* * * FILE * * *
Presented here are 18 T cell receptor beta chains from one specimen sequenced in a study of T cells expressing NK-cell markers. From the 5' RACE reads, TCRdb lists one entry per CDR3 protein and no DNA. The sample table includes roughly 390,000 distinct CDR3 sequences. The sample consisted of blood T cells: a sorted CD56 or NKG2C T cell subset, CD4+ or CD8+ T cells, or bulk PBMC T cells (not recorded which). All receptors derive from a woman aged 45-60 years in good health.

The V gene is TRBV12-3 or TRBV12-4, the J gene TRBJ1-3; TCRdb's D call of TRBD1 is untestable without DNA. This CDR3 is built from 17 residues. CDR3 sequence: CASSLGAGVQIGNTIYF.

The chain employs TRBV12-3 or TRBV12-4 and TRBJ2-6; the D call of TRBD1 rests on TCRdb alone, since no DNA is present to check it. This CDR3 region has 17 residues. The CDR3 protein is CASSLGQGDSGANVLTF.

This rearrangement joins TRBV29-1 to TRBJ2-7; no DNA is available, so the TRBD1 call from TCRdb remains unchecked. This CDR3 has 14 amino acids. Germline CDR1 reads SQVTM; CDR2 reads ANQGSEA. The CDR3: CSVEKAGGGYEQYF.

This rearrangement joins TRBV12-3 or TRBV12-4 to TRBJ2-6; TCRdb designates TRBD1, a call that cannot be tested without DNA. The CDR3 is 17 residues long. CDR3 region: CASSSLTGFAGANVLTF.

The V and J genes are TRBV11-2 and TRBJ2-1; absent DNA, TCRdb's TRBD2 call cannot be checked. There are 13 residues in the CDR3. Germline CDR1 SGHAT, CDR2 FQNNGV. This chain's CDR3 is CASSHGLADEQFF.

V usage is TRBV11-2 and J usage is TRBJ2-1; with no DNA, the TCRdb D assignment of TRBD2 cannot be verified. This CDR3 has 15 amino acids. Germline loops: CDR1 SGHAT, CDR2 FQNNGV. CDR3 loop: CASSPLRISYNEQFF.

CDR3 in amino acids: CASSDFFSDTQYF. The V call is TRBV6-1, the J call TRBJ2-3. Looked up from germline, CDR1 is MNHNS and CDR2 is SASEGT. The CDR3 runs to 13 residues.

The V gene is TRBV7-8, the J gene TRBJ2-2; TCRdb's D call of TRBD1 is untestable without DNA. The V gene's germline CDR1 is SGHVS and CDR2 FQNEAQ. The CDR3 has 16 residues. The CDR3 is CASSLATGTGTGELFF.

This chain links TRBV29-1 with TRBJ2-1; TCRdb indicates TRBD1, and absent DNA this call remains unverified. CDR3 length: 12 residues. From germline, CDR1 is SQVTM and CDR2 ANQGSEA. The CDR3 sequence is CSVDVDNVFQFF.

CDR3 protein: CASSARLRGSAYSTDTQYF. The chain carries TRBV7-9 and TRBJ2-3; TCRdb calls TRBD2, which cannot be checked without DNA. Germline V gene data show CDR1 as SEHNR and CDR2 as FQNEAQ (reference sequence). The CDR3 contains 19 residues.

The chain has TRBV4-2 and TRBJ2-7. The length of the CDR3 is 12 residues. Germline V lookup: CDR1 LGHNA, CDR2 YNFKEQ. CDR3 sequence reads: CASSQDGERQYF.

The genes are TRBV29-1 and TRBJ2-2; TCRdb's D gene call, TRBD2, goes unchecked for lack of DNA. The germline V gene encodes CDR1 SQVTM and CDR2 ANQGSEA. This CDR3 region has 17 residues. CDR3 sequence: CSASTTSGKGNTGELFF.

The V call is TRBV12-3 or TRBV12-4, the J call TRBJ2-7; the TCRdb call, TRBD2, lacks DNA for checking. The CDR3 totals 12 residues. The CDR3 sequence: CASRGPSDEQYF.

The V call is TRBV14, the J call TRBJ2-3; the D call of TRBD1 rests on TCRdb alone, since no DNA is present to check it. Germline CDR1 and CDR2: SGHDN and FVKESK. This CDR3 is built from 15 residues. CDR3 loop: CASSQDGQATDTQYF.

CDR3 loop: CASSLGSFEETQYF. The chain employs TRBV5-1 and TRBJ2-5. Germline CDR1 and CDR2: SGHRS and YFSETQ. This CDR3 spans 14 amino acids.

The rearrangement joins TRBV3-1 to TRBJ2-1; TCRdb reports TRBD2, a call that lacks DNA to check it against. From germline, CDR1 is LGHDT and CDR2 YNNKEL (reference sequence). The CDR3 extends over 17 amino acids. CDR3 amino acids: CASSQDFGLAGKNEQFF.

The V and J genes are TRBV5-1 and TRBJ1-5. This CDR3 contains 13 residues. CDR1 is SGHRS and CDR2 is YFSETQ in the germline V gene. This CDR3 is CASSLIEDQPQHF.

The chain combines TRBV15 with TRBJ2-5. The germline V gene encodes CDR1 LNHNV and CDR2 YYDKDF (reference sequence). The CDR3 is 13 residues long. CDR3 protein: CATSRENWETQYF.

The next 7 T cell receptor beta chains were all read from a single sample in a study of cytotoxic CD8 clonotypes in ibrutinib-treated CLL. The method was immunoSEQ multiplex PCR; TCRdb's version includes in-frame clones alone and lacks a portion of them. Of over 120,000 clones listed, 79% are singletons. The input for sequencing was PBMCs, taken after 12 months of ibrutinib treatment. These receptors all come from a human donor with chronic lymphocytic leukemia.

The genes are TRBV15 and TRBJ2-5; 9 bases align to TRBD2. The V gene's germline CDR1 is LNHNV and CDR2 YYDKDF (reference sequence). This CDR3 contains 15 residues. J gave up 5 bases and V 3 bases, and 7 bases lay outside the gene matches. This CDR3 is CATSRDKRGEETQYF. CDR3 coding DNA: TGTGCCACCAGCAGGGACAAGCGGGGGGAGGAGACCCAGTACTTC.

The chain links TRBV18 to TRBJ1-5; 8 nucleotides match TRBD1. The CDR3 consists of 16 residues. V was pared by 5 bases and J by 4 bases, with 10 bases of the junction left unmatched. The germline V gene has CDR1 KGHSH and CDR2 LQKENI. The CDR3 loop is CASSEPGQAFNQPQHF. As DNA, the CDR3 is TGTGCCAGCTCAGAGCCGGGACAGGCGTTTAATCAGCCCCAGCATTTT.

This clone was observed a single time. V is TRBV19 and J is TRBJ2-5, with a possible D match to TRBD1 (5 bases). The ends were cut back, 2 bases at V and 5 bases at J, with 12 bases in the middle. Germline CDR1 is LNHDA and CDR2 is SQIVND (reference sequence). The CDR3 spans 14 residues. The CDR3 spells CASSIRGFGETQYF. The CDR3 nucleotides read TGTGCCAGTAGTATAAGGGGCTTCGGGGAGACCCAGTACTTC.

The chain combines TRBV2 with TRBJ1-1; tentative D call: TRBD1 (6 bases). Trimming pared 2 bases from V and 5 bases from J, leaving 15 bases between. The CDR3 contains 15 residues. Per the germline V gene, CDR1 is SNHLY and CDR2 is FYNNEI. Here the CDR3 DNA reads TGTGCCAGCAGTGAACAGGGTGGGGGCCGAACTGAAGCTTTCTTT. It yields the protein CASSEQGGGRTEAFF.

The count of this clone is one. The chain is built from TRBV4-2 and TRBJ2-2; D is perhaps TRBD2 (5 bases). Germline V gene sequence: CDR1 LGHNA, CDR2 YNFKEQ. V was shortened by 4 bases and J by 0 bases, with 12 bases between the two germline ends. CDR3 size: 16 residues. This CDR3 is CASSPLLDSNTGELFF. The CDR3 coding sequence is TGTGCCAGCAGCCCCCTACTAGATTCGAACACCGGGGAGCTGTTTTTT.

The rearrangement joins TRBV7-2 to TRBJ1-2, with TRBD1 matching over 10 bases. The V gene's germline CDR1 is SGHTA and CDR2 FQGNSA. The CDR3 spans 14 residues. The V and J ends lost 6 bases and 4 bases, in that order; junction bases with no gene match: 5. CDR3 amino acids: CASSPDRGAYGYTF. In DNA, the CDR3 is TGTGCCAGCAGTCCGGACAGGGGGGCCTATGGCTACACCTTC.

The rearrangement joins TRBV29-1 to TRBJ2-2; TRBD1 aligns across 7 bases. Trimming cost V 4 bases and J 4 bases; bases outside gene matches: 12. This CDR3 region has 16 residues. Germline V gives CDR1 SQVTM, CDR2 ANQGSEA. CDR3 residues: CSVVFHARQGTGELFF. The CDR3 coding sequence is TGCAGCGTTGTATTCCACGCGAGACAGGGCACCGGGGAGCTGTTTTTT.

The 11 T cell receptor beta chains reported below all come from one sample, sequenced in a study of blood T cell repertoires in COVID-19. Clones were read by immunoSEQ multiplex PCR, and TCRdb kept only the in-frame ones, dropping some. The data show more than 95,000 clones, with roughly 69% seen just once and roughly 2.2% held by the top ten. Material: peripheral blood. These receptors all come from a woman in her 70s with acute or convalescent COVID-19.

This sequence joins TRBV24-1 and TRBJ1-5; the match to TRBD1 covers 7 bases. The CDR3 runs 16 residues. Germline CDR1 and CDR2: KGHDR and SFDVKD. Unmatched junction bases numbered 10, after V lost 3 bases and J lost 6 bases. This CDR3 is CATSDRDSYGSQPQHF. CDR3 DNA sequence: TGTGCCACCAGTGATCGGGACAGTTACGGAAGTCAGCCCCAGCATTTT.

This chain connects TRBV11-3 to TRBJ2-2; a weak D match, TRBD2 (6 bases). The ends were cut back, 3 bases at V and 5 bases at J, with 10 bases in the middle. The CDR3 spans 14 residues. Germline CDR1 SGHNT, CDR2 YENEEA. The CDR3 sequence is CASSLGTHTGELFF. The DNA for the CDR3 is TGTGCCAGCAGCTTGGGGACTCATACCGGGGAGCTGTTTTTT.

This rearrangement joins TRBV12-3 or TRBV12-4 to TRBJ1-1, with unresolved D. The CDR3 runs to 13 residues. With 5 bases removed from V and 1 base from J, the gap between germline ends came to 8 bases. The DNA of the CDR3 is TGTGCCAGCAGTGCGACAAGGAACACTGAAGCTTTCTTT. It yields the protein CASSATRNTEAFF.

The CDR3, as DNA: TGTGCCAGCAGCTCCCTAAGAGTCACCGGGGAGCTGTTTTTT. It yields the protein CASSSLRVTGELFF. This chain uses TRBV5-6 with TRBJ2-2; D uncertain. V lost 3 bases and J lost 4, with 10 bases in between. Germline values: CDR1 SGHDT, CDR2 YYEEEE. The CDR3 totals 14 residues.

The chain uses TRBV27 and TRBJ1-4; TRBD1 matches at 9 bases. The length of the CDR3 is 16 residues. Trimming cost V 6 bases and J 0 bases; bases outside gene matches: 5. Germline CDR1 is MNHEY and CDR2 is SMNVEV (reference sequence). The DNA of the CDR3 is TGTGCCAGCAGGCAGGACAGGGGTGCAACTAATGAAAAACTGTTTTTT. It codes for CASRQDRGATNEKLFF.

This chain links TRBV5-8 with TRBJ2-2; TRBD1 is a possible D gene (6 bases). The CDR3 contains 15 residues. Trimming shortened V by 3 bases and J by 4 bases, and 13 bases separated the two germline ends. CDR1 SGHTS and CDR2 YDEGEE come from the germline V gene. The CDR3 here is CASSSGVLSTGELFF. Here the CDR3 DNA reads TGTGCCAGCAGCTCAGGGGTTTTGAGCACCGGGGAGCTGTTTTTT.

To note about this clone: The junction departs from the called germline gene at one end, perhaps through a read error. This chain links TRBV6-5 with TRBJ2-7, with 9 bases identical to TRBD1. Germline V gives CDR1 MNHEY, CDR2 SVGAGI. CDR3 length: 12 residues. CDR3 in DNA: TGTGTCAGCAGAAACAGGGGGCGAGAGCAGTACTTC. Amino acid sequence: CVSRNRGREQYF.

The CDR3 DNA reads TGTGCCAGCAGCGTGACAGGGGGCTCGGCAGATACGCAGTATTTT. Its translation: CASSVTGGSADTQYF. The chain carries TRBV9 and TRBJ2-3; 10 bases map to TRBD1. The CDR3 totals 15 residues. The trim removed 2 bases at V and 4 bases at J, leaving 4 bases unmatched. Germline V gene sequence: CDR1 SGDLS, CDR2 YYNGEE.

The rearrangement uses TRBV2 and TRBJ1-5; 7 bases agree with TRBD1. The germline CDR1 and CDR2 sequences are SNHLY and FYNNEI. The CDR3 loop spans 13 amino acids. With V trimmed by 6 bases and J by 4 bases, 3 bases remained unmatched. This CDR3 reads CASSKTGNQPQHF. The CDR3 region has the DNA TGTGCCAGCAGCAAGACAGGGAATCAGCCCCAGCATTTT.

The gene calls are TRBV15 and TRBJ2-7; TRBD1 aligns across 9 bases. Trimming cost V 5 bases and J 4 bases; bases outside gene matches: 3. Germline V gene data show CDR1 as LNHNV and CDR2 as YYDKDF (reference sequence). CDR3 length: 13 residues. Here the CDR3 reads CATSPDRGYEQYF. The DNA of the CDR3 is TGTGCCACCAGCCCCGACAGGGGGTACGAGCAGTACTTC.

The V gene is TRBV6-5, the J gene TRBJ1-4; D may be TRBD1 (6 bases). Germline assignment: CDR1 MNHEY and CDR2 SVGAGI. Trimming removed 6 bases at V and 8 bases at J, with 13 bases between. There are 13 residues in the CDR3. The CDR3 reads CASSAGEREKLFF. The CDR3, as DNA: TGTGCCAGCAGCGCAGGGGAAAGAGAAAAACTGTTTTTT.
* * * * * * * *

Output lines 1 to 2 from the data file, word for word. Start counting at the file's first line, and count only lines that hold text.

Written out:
Presented here are 18 T cell receptor beta chains from one specimen sequenced in a study of T cells expressing NK-cell markers. From the 5' RACE reads, TCRdb lists one entry per CDR3 protein and no DNA. The sample table includes roughly 390,000 distinct CDR3 sequences. The sample consisted of blood T cells: a sorted CD56 or NKG2C T cell subset, CD4+ or CD8+ T cells, or bulk PBMC T cells (not recorded which). All receptors derive from a woman aged 45-60 years in good health.

The V gene is TRBV12-3 or TRBV12-4, the J gene TRBJ1-3; TCRdb's D call of TRBD1 is untestable without DNA. This CDR3 is built from 17 residues. CDR3 sequence: CASSLGAGVQIGNTIYF.